They did! He ended up with a Masters’ degree, which I always called a Mastiff’s degree because he looks like one.

        He declined to pursue a PhD, he said, on the strength of my example.

  10. Debra Torres December 6, 2018 at 10:16 am #

    Hi Tamela!
    I heard a pastor say recently that God uses the talents of “normal” people for some pretty spectacular things. And, it could be that those people may not be as spiritually mature as we set them up to be in our minds.

    This is why when we hear of a “Christian celebrity” who has “fallen,” we get so shocked – when we really shouldn’t be. They are just people working through the bumps of life like you and me.

    I like what you said, “Celebrity is just a consequence of success.” And, they aren’t perfect.

    I think this helps us to use our gifts and talents better when we are working with someone of high profile.

    Hope you are well! Looking forward to chatting soon, I know it’s a busy season!

  11. Andrew Budek-Schmeisser December 6, 2018 at 11:10 am #

    If anyone’s interested in a musical approach to the price of fame, here’s a Youtube link to AJ Michalka singing “All I Ever Needed” from the film “Grace Unplugged”.

    https://www.youtube.com/watch?v=bVWtWFHZF4g

  12. Nick Kording December 6, 2018 at 11:50 am #

    I’ve met many celebrities, including Daniel Radcliffe, Lin Manuel Miranda, and a lot of broadway stars, as well as Adam Sandler, John Stamos and more. When I became a Christian, I met many of the celebrities in this world – Matthew West, Pricilla Shirer and Beth Moore. Cristie Caine’s daughter (as well as several of those infamous housewives’ children) even went to my children’s school. As a people watcher, I’ve always been more surprised by the response to celebrity than the celebrities themselves. Since becoming a Christian, I am even more intrigued by the response to celebrities. For me, celebrity is not appealing. While I joke about fan-girling over an author I like, the reason I like them is because they point people to God, not themselves. As a speaker and writer, I definitely want my work published… but not to be famous (maybe why I like pen names) but rather to help people see how their lives can be changed by the One who changed mine. Otherwise, there’s no reason for me to write or speak at all.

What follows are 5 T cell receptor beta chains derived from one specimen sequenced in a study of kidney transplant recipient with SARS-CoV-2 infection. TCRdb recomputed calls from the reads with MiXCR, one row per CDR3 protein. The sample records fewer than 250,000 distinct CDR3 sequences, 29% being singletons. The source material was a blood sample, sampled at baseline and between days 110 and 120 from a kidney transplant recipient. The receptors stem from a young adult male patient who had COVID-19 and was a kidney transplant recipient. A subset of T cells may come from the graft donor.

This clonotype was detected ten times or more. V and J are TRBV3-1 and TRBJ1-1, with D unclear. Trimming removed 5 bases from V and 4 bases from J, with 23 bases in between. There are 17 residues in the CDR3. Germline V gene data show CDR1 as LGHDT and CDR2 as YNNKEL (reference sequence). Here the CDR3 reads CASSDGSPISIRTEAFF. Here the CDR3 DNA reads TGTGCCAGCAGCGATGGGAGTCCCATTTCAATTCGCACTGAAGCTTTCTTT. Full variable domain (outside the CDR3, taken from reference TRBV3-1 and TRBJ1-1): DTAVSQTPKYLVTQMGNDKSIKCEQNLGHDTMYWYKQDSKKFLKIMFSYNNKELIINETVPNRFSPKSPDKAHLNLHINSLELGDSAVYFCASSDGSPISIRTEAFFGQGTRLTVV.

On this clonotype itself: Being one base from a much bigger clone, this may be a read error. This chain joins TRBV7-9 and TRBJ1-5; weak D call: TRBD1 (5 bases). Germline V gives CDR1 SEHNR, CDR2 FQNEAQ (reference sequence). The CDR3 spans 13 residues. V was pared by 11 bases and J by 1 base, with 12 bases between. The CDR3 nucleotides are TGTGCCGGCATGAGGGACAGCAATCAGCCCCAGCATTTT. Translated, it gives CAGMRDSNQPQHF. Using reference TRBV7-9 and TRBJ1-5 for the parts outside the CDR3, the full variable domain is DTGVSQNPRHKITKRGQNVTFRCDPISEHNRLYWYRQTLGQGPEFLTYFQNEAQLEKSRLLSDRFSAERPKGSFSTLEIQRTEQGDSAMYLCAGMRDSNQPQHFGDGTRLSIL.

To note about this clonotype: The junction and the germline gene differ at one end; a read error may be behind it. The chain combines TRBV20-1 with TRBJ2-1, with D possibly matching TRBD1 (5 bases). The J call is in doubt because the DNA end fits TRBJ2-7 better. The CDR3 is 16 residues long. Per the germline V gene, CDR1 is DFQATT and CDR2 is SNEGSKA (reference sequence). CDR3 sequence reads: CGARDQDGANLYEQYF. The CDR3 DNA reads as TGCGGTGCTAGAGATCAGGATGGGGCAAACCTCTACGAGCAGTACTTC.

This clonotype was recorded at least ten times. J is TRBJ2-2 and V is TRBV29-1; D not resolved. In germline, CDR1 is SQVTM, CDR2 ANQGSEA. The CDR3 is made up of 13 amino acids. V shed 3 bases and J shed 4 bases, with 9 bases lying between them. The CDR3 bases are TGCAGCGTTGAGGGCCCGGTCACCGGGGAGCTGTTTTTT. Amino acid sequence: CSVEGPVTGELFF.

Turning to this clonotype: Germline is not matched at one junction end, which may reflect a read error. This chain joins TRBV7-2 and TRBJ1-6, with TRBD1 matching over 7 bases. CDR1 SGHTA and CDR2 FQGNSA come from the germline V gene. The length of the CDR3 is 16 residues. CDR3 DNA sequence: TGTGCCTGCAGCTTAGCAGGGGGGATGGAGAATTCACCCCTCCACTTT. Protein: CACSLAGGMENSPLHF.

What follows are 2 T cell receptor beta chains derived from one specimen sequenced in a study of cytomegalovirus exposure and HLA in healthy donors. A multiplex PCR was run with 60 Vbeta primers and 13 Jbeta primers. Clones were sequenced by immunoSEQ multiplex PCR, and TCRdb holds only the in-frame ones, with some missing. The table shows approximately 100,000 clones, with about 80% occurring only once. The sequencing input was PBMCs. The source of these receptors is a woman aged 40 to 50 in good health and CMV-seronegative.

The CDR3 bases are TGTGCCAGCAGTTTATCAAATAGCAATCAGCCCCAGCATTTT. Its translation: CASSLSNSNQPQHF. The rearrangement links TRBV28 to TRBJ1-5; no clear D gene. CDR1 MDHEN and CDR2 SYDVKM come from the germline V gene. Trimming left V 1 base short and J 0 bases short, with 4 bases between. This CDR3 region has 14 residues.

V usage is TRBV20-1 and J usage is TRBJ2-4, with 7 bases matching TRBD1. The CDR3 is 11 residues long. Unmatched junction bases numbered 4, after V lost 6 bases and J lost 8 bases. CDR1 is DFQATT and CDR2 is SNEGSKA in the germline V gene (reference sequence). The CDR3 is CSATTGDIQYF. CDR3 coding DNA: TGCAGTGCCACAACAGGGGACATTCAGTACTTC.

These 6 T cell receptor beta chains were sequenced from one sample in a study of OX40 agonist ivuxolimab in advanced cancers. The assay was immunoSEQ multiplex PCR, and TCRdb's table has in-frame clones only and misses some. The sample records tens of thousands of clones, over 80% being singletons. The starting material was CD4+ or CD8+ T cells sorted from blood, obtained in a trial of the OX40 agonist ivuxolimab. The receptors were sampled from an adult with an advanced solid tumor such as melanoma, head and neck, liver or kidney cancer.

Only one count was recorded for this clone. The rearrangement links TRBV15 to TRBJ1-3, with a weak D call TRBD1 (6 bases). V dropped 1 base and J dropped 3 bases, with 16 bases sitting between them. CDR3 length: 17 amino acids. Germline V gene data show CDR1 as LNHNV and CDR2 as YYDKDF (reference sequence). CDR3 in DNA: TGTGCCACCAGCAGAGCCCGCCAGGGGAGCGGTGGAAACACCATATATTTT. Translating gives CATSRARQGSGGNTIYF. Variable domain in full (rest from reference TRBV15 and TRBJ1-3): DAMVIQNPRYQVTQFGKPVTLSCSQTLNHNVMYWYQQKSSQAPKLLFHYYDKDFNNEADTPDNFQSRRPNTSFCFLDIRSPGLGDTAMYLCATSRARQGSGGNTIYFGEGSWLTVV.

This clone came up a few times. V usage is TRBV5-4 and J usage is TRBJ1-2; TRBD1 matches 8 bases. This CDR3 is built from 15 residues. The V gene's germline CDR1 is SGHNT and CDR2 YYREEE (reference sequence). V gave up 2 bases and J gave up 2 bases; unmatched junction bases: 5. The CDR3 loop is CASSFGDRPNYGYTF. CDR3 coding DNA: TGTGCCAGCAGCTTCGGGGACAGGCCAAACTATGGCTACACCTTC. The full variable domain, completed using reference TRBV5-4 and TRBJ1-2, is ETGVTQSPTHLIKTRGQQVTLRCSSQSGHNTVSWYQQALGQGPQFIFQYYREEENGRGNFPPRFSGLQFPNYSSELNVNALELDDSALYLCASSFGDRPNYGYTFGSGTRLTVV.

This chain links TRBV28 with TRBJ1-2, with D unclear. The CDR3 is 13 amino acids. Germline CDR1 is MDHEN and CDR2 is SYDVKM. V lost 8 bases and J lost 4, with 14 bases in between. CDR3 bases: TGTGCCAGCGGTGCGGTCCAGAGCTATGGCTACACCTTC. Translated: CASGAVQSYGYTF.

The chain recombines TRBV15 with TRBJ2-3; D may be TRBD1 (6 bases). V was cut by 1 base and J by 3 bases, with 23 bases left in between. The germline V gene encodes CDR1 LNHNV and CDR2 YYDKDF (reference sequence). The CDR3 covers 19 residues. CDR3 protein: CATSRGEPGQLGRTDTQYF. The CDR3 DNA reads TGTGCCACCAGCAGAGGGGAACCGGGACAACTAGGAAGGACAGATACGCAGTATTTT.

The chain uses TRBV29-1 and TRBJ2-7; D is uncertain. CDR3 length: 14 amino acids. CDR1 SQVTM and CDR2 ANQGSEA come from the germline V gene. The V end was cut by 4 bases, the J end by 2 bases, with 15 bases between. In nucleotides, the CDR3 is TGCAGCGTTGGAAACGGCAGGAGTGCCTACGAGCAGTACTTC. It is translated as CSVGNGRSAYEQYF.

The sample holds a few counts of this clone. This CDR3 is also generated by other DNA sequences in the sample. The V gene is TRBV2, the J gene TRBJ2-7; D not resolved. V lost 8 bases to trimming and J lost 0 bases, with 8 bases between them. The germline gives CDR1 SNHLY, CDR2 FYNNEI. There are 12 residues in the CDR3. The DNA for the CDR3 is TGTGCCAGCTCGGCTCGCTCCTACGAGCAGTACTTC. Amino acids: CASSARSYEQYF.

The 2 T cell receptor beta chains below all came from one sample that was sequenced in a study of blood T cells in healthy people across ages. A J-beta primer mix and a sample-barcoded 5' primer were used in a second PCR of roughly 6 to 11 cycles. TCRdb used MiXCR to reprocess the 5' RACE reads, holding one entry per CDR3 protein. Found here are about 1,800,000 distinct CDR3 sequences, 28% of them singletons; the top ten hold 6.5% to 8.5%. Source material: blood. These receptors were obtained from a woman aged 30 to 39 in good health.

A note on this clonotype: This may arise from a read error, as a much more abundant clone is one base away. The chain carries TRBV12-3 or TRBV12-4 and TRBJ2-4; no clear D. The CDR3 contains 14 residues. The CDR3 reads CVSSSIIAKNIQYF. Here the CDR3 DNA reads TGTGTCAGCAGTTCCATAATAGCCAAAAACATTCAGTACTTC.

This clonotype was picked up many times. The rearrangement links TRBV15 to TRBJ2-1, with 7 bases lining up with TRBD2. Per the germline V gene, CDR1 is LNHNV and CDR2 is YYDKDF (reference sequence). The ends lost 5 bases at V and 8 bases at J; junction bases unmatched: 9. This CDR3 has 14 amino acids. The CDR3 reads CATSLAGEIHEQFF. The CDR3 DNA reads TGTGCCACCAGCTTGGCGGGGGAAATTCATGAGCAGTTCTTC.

13. Sharon K Combs December 6, 2018 at 1:35 pm #

    I’ve never been impressed with fame. That’s just how my mother raised me. People are all important to me, whether they are known world wide or just the neighbor next door. We are all human and do the same things every other human does, albeit some have jobs where they travel a lot or get to meet people from other lands. If I met a well-known someone on the street, I’d smile at them, maybe say hi, but I wouldn’t do anything out of the ordinary.